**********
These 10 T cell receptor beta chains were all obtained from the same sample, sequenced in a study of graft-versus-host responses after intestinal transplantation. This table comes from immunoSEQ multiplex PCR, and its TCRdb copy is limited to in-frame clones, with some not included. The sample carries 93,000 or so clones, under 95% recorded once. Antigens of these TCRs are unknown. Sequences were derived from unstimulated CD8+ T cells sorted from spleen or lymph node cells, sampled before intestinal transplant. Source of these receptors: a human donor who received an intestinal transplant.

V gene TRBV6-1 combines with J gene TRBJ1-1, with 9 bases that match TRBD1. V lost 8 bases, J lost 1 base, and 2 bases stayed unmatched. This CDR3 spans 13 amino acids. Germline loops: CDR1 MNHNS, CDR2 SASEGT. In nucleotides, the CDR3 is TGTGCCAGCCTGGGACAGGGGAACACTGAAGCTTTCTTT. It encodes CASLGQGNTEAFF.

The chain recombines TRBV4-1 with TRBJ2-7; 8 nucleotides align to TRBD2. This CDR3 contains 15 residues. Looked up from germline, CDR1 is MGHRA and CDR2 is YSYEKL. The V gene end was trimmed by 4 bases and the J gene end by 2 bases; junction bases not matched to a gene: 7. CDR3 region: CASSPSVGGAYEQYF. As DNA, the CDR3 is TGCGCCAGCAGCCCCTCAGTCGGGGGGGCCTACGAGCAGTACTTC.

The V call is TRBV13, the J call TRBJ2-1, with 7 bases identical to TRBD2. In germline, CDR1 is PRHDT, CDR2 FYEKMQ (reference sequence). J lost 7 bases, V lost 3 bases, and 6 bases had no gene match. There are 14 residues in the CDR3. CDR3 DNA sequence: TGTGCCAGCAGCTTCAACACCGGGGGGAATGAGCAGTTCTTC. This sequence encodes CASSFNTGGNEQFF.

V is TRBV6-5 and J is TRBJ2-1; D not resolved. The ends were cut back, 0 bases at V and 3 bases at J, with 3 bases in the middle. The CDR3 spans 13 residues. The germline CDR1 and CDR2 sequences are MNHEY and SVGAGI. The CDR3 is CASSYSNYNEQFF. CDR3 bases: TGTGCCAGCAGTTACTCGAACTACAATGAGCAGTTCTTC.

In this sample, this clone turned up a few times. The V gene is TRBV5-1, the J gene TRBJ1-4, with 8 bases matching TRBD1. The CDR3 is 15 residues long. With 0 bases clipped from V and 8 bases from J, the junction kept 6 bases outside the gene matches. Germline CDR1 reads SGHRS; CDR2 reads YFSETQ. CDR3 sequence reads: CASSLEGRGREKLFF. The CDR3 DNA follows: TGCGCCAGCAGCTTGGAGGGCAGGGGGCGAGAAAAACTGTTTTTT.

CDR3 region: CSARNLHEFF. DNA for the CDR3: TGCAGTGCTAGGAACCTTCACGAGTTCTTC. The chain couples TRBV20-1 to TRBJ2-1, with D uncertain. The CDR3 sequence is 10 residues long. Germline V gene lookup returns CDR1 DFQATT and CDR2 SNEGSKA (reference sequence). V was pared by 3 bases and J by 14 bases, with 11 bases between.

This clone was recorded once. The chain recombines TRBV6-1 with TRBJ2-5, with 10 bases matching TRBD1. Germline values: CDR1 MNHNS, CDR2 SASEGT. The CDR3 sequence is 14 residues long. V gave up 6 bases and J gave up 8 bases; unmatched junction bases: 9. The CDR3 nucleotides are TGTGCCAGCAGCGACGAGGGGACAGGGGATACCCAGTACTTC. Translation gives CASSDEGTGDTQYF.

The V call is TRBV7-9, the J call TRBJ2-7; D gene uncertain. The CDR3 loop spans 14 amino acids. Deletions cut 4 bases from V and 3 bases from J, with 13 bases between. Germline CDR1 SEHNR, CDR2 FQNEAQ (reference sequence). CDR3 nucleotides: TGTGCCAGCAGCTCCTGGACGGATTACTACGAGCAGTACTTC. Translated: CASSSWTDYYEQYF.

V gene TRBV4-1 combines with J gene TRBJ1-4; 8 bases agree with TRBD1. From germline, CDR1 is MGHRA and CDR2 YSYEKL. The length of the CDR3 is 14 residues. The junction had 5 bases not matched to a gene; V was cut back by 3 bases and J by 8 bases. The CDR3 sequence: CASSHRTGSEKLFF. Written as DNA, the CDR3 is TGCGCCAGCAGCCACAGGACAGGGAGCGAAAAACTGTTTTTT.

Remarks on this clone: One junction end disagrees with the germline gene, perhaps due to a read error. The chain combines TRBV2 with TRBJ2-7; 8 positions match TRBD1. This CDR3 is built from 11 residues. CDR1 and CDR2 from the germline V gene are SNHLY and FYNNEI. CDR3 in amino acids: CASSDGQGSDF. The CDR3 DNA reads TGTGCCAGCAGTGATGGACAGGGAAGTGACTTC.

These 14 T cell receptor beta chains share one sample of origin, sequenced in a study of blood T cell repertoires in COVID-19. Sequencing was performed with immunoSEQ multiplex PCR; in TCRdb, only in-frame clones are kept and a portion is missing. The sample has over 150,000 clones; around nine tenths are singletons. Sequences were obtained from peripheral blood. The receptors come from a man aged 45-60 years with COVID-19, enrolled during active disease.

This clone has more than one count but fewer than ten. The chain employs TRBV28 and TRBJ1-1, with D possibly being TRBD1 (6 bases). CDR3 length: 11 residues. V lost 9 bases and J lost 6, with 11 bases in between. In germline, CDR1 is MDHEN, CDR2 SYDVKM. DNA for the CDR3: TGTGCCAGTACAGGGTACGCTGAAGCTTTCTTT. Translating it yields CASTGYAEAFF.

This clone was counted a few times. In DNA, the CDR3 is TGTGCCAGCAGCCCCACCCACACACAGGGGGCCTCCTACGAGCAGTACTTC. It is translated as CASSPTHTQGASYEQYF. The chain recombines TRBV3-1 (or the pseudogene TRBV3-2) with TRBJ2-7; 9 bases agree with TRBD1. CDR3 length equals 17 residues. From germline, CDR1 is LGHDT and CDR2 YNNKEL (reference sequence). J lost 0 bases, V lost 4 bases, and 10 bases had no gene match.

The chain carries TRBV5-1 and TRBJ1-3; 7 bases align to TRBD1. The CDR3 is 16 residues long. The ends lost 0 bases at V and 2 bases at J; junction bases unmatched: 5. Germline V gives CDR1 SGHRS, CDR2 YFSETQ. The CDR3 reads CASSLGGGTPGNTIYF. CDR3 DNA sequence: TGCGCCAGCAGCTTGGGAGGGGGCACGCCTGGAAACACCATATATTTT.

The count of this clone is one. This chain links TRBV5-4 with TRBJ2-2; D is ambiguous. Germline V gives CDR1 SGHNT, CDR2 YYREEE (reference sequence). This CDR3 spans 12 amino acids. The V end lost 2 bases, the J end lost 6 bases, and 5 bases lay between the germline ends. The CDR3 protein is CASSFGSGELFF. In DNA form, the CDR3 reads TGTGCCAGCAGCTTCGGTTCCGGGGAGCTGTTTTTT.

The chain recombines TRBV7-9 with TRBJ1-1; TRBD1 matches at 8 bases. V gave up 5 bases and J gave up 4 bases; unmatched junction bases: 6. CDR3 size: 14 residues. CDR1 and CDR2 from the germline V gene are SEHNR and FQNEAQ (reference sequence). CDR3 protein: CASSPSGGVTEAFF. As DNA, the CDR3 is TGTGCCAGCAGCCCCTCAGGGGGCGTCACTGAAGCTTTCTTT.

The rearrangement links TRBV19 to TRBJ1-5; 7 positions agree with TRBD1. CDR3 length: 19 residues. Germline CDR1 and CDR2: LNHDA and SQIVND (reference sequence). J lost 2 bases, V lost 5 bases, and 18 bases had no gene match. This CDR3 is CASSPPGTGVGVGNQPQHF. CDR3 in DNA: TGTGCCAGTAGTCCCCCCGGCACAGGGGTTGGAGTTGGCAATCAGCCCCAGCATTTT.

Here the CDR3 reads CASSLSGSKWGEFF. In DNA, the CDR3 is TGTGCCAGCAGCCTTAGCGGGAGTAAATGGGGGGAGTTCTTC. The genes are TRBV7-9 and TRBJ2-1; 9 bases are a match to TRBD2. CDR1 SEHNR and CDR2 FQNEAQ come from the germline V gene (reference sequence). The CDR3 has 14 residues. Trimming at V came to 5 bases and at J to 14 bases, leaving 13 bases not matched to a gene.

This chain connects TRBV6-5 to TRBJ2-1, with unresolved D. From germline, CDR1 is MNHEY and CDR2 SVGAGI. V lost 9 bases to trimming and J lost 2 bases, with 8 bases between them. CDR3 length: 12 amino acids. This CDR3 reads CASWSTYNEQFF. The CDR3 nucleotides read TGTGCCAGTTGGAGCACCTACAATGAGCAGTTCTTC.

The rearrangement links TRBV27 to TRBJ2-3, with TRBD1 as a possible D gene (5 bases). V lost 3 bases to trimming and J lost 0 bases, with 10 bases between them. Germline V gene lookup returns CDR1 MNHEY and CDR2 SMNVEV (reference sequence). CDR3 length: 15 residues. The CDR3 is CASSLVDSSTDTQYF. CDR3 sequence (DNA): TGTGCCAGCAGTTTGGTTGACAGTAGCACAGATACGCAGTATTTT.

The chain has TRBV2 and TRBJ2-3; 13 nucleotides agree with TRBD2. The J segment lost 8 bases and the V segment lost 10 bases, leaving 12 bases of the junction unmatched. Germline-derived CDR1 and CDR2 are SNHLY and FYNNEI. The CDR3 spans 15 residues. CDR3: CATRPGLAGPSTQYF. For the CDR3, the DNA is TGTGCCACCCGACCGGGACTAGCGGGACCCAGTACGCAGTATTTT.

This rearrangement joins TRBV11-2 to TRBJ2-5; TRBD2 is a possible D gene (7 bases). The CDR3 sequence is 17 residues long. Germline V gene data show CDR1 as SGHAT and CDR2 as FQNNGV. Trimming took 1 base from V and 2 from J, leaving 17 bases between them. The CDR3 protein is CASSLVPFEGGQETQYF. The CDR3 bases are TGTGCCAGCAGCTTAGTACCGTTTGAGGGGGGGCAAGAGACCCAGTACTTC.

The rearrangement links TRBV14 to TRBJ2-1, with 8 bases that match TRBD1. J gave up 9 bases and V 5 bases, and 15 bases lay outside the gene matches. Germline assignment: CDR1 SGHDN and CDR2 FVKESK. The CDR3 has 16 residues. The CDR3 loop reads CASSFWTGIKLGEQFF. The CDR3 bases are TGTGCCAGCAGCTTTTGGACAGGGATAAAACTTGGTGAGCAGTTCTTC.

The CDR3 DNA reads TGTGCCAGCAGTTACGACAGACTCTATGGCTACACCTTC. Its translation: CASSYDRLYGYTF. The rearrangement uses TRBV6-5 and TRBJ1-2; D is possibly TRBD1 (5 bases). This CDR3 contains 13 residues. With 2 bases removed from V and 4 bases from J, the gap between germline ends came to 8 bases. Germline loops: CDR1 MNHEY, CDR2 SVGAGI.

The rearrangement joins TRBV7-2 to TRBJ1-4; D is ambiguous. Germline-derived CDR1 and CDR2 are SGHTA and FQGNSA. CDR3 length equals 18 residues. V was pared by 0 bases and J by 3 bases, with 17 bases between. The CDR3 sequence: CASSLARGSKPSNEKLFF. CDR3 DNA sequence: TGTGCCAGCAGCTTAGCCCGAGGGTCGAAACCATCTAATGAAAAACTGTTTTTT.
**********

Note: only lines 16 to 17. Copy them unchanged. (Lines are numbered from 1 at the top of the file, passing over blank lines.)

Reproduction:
The count of this clone is one. This chain links TRBV5-4 with TRBJ2-2; D is ambiguous. Germline V gives CDR1 SGHNT, CDR2 YYREEE (reference sequence). This CDR3 spans 12 amino acids. The V end lost 2 bases, the J end lost 6 bases, and 5 bases lay between the germline ends. The CDR3 protein is CASSFGSGELFF. In DNA form, the CDR3 reads TGTGCCAGCAGCTTCGGTTCCGGGGAGCTGTTTTTT.

The chain recombines TRBV7-9 with TRBJ1-1; TRBD1 matches at 8 bases. V gave up 5 bases and J gave up 4 bases; unmatched junction bases: 6. CDR3 size: 14 residues. CDR1 and CDR2 from the germline V gene are SEHNR and FQNEAQ (reference sequence). CDR3 protein: CASSPSGGVTEAFF. As DNA, the CDR3 is TGTGCCAGCAGCCCCTCAGGGGGCGTCACTGAAGCTTTCTTT.